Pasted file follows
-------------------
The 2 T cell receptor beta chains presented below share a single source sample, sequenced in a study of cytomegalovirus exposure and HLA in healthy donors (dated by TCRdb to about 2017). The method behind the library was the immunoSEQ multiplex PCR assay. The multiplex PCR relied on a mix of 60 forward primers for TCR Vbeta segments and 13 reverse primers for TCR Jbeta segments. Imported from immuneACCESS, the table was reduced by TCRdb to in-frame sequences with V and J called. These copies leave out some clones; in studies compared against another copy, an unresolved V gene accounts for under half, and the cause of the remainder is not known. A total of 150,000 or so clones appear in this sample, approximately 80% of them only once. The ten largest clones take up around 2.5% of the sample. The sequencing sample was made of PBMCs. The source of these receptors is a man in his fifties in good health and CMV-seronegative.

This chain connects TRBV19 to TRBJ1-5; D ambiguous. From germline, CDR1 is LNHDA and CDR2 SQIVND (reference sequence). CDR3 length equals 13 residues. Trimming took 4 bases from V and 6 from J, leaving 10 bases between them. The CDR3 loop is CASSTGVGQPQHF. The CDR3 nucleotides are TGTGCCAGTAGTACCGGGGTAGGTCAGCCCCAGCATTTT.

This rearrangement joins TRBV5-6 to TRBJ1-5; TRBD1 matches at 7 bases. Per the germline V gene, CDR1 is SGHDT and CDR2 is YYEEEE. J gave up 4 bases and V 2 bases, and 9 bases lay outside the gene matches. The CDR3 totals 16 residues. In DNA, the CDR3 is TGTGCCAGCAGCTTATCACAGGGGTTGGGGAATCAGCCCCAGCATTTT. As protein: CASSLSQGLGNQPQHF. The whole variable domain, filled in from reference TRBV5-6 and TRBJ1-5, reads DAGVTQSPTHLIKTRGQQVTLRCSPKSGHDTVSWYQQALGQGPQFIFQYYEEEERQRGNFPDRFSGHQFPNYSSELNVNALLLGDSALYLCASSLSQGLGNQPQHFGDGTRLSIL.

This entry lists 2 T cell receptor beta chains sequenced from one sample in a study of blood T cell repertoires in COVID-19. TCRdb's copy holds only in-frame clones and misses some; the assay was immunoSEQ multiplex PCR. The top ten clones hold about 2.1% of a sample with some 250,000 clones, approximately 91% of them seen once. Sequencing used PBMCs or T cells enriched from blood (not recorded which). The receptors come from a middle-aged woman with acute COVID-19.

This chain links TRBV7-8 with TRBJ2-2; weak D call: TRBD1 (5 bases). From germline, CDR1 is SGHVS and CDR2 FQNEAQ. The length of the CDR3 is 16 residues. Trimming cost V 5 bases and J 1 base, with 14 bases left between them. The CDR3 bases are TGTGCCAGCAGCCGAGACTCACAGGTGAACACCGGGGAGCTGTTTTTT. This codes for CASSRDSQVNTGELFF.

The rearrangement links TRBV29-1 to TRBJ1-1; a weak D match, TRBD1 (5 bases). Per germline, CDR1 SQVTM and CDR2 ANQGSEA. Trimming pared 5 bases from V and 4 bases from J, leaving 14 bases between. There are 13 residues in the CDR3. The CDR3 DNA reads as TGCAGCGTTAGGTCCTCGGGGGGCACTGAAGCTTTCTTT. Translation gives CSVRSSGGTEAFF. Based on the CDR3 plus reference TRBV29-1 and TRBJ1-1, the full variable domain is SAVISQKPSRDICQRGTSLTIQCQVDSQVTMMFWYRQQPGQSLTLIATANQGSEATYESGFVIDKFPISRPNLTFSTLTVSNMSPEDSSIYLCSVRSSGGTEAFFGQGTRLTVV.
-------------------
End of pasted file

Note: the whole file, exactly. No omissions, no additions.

The 2 T cell receptor beta chains presented below share a single source sample, sequenced in a study of cytomegalovirus exposure and HLA in healthy donors (dated by TCRdb to about 2017). The method behind the library was the immunoSEQ multiplex PCR assay. The multiplex PCR relied on a mix of 60 forward primers for TCR Vbeta segments and 13 reverse primers for TCR Jbeta segments. Imported from immuneACCESS, the table was reduced by TCRdb to in-frame sequences with V and J called. These copies leave out some clones; in studies compared against another copy, an unresolved V gene accounts for under half, and the cause of the remainder is not known. A total of 150,000 or so clones appear in this sample, approximately 80% of them only once. The ten largest clones take up around 2.5% of the sample. The sequencing sample was made of PBMCs. The source of these receptors is a man in his fifties in good health and CMV-seronegative.

This chain connects TRBV19 to TRBJ1-5; D ambiguous. From germline, CDR1 is LNHDA and CDR2 SQIVND (reference sequence). CDR3 length equals 13 residues. Trimming took 4 bases from V and 6 from J, leaving 10 bases between them. The CDR3 loop is CASSTGVGQPQHF. The CDR3 nucleotides are TGTGCCAGTAGTACCGGGGTAGGTCAGCCCCAGCATTTT.

This rearrangement joins TRBV5-6 to TRBJ1-5; TRBD1 matches at 7 bases. Per the germline V gene, CDR1 is SGHDT and CDR2 is YYEEEE. J gave up 4 bases and V 2 bases, and 9 bases lay outside the gene matches. The CDR3 totals 16 residues. In DNA, the CDR3 is TGTGCCAGCAGCTTATCACAGGGGTTGGGGAATCAGCCCCAGCATTTT. As protein: CASSLSQGLGNQPQHF. The whole variable domain, filled in from reference TRBV5-6 and TRBJ1-5, reads DAGVTQSPTHLIKTRGQQVTLRCSPKSGHDTVSWYQQALGQGPQFIFQYYEEEERQRGNFPDRFSGHQFPNYSSELNVNALLLGDSALYLCASSLSQGLGNQPQHFGDGTRLSIL.

This entry lists 2 T cell receptor beta chains sequenced from one sample in a study of blood T cell repertoires in COVID-19. TCRdb's copy holds only in-frame clones and misses some; the assay was immunoSEQ multiplex PCR. The top ten clones hold about 2.1% of a sample with some 250,000 clones, approximately 91% of them seen once. Sequencing used PBMCs or T cells enriched from blood (not recorded which). The receptors come from a middle-aged woman with acute COVID-19.

This chain links TRBV7-8 with TRBJ2-2; weak D call: TRBD1 (5 bases). From germline, CDR1 is SGHVS and CDR2 FQNEAQ. The length of the CDR3 is 16 residues. Trimming cost V 5 bases and J 1 base, with 14 bases left between them. The CDR3 bases are TGTGCCAGCAGCCGAGACTCACAGGTGAACACCGGGGAGCTGTTTTTT. This codes for CASSRDSQVNTGELFF.

The rearrangement links TRBV29-1 to TRBJ1-1; a weak D match, TRBD1 (5 bases). Per germline, CDR1 SQVTM and CDR2 ANQGSEA. Trimming pared 5 bases from V and 4 bases from J, leaving 14 bases between. There are 13 residues in the CDR3. The CDR3 DNA reads as TGCAGCGTTAGGTCCTCGGGGGGCACTGAAGCTTTCTTT. Translation gives CSVRSSGGTEAFF. Based on the CDR3 plus reference TRBV29-1 and TRBJ1-1, the full variable domain is SAVISQKPSRDICQRGTSLTIQCQVDSQVTMMFWYRQQPGQSLTLIATANQGSEATYESGFVIDKFPISRPNLTFSTLTVSNMSPEDSSIYLCSVRSSGGTEAFFGQGTRLTVV.